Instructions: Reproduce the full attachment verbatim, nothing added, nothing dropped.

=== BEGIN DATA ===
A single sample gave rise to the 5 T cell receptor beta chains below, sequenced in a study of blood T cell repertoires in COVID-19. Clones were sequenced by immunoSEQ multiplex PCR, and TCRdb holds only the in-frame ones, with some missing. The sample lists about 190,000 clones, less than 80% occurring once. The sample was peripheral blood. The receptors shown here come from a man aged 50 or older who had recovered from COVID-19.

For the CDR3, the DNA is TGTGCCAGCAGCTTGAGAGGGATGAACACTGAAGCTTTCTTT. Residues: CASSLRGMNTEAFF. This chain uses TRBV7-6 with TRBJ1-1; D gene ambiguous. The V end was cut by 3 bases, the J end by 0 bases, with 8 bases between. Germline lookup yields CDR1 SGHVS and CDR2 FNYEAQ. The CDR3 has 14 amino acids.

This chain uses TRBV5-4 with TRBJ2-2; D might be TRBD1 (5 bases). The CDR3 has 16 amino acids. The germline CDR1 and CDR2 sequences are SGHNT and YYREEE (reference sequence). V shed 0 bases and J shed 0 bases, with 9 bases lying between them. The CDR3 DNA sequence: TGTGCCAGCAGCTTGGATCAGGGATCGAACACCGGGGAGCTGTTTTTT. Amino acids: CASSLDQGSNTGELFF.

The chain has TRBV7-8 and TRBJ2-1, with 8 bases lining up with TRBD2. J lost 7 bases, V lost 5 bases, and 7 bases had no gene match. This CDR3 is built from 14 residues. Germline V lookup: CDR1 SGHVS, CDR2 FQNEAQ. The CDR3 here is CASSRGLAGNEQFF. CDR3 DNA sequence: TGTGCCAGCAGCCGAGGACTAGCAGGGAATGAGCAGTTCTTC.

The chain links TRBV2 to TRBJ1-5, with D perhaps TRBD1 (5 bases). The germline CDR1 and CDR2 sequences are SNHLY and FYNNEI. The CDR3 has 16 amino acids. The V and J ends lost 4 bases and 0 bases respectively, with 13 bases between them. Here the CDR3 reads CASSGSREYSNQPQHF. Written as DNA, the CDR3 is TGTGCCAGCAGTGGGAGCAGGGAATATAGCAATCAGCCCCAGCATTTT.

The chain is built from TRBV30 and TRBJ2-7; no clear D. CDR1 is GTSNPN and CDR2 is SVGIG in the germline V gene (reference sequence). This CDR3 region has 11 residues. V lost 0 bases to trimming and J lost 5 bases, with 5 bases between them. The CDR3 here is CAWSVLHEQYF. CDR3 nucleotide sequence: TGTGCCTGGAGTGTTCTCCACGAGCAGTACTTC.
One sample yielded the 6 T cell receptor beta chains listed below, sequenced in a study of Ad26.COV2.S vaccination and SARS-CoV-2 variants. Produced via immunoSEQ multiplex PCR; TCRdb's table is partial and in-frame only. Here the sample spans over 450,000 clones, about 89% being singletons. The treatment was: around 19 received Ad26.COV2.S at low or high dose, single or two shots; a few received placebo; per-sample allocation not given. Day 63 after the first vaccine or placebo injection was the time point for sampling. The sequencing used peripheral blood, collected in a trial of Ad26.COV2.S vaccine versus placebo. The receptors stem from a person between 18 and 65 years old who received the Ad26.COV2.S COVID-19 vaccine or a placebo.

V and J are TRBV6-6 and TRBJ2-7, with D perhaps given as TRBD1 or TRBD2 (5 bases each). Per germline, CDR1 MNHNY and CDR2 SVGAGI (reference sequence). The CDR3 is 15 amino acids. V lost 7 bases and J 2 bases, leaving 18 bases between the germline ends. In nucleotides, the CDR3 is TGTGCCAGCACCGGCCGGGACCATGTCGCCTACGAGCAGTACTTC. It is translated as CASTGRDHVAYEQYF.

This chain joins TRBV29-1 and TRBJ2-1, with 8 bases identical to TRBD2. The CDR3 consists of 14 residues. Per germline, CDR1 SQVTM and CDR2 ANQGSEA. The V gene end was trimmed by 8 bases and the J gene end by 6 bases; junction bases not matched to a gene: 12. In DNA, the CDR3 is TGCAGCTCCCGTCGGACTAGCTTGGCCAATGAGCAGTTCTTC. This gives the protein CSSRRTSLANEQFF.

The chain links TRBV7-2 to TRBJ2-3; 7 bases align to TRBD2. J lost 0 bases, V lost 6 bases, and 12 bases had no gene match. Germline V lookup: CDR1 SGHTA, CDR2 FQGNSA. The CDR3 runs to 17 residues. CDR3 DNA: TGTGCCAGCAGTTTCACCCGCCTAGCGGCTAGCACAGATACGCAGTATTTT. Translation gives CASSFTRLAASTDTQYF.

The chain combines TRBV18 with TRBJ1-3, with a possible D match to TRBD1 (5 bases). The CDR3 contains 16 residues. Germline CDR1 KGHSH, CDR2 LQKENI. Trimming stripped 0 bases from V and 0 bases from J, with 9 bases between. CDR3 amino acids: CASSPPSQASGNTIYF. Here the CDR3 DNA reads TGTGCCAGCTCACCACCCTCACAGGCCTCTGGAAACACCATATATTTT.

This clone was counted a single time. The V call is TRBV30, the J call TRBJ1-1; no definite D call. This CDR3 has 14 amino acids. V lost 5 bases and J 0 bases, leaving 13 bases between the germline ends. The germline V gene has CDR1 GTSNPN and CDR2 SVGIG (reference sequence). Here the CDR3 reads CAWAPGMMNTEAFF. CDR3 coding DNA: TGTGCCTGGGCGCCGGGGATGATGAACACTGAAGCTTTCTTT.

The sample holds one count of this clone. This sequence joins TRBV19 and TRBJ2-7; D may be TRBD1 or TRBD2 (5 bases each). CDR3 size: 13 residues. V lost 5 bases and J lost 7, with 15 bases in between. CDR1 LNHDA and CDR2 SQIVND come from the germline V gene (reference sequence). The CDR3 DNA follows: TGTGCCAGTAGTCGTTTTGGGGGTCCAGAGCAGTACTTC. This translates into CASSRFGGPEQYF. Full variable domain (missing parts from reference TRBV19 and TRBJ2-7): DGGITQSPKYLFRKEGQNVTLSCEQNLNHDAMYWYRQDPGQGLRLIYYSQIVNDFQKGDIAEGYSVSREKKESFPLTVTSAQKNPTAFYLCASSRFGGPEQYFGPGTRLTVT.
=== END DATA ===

A single sample gave rise to the 5 T cell receptor beta chains below, sequenced in a study of blood T cell repertoires in COVID-19. Clones were sequenced by immunoSEQ multiplex PCR, and TCRdb holds only the in-frame ones, with some missing. The sample lists about 190,000 clones, less than 80% occurring once. The sample was peripheral blood. The receptors shown here come from a man aged 50 or older who had recovered from COVID-19.

For the CDR3, the DNA is TGTGCCAGCAGCTTGAGAGGGATGAACACTGAAGCTTTCTTT. Residues: CASSLRGMNTEAFF. This chain uses TRBV7-6 with TRBJ1-1; D gene ambiguous. The V end was cut by 3 bases, the J end by 0 bases, with 8 bases between. Germline lookup yields CDR1 SGHVS and CDR2 FNYEAQ. The CDR3 has 14 amino acids.

This chain uses TRBV5-4 with TRBJ2-2; D might be TRBD1 (5 bases). The CDR3 has 16 amino acids. The germline CDR1 and CDR2 sequences are SGHNT and YYREEE (reference sequence). V shed 0 bases and J shed 0 bases, with 9 bases lying between them. The CDR3 DNA sequence: TGTGCCAGCAGCTTGGATCAGGGATCGAACACCGGGGAGCTGTTTTTT. Amino acids: CASSLDQGSNTGELFF.

The chain has TRBV7-8 and TRBJ2-1, with 8 bases lining up with TRBD2. J lost 7 bases, V lost 5 bases, and 7 bases had no gene match. This CDR3 is built from 14 residues. Germline V lookup: CDR1 SGHVS, CDR2 FQNEAQ. The CDR3 here is CASSRGLAGNEQFF. CDR3 DNA sequence: TGTGCCAGCAGCCGAGGACTAGCAGGGAATGAGCAGTTCTTC.

The chain links TRBV2 to TRBJ1-5, with D perhaps TRBD1 (5 bases). The germline CDR1 and CDR2 sequences are SNHLY and FYNNEI. The CDR3 has 16 amino acids. The V and J ends lost 4 bases and 0 bases respectively, with 13 bases between them. Here the CDR3 reads CASSGSREYSNQPQHF. Written as DNA, the CDR3 is TGTGCCAGCAGTGGGAGCAGGGAATATAGCAATCAGCCCCAGCATTTT.

The chain is built from TRBV30 and TRBJ2-7; no clear D. CDR1 is GTSNPN and CDR2 is SVGIG in the germline V gene (reference sequence). This CDR3 region has 11 residues. V lost 0 bases to trimming and J lost 5 bases, with 5 bases between them. The CDR3 here is CAWSVLHEQYF. CDR3 nucleotide sequence: TGTGCCTGGAGTGTTCTCCACGAGCAGTACTTC.
One sample yielded the 6 T cell receptor beta chains listed below, sequenced in a study of Ad26.COV2.S vaccination and SARS-CoV-2 variants. Produced via immunoSEQ multiplex PCR; TCRdb's table is partial and in-frame only. Here the sample spans over 450,000 clones, about 89% being singletons. The treatment was: around 19 received Ad26.COV2.S at low or high dose, single or two shots; a few received placebo; per-sample allocation not given. Day 63 after the first vaccine or placebo injection was the time point for sampling. The sequencing used peripheral blood, collected in a trial of Ad26.COV2.S vaccine versus placebo. The receptors stem from a person between 18 and 65 years old who received the Ad26.COV2.S COVID-19 vaccine or a placebo.

V and J are TRBV6-6 and TRBJ2-7, with D perhaps given as TRBD1 or TRBD2 (5 bases each). Per germline, CDR1 MNHNY and CDR2 SVGAGI (reference sequence). The CDR3 is 15 amino acids. V lost 7 bases and J 2 bases, leaving 18 bases between the germline ends. In nucleotides, the CDR3 is TGTGCCAGCACCGGCCGGGACCATGTCGCCTACGAGCAGTACTTC. It is translated as CASTGRDHVAYEQYF.

This chain joins TRBV29-1 and TRBJ2-1, with 8 bases identical to TRBD2. The CDR3 consists of 14 residues. Per germline, CDR1 SQVTM and CDR2 ANQGSEA. The V gene end was trimmed by 8 bases and the J gene end by 6 bases; junction bases not matched to a gene: 12. In DNA, the CDR3 is TGCAGCTCCCGTCGGACTAGCTTGGCCAATGAGCAGTTCTTC. This gives the protein CSSRRTSLANEQFF.

The chain links TRBV7-2 to TRBJ2-3; 7 bases align to TRBD2. J lost 0 bases, V lost 6 bases, and 12 bases had no gene match. Germline V lookup: CDR1 SGHTA, CDR2 FQGNSA. The CDR3 runs to 17 residues. CDR3 DNA: TGTGCCAGCAGTTTCACCCGCCTAGCGGCTAGCACAGATACGCAGTATTTT. Translation gives CASSFTRLAASTDTQYF.

The chain combines TRBV18 with TRBJ1-3, with a possible D match to TRBD1 (5 bases). The CDR3 contains 16 residues. Germline CDR1 KGHSH, CDR2 LQKENI. Trimming stripped 0 bases from V and 0 bases from J, with 9 bases between. CDR3 amino acids: CASSPPSQASGNTIYF. Here the CDR3 DNA reads TGTGCCAGCTCACCACCCTCACAGGCCTCTGGAAACACCATATATTTT.

This clone was counted a single time. The V call is TRBV30, the J call TRBJ1-1; no definite D call. This CDR3 has 14 amino acids. V lost 5 bases and J 0 bases, leaving 13 bases between the germline ends. The germline V gene has CDR1 GTSNPN and CDR2 SVGIG (reference sequence). Here the CDR3 reads CAWAPGMMNTEAFF. CDR3 coding DNA: TGTGCCTGGGCGCCGGGGATGATGAACACTGAAGCTTTCTTT.

The sample holds one count of this clone. This sequence joins TRBV19 and TRBJ2-7; D may be TRBD1 or TRBD2 (5 bases each). CDR3 size: 13 residues. V lost 5 bases and J lost 7, with 15 bases in between. CDR1 LNHDA and CDR2 SQIVND come from the germline V gene (reference sequence). The CDR3 DNA follows: TGTGCCAGTAGTCGTTTTGGGGGTCCAGAGCAGTACTTC. This translates into CASSRFGGPEQYF. Full variable domain (missing parts from reference TRBV19 and TRBJ2-7): DGGITQSPKYLFRKEGQNVTLSCEQNLNHDAMYWYRQDPGQGLRLIYYSQIVNDFQKGDIAEGYSVSREKKESFPLTVTSAQKNPTAFYLCASSRFGGPEQYFGPGTRLTVT.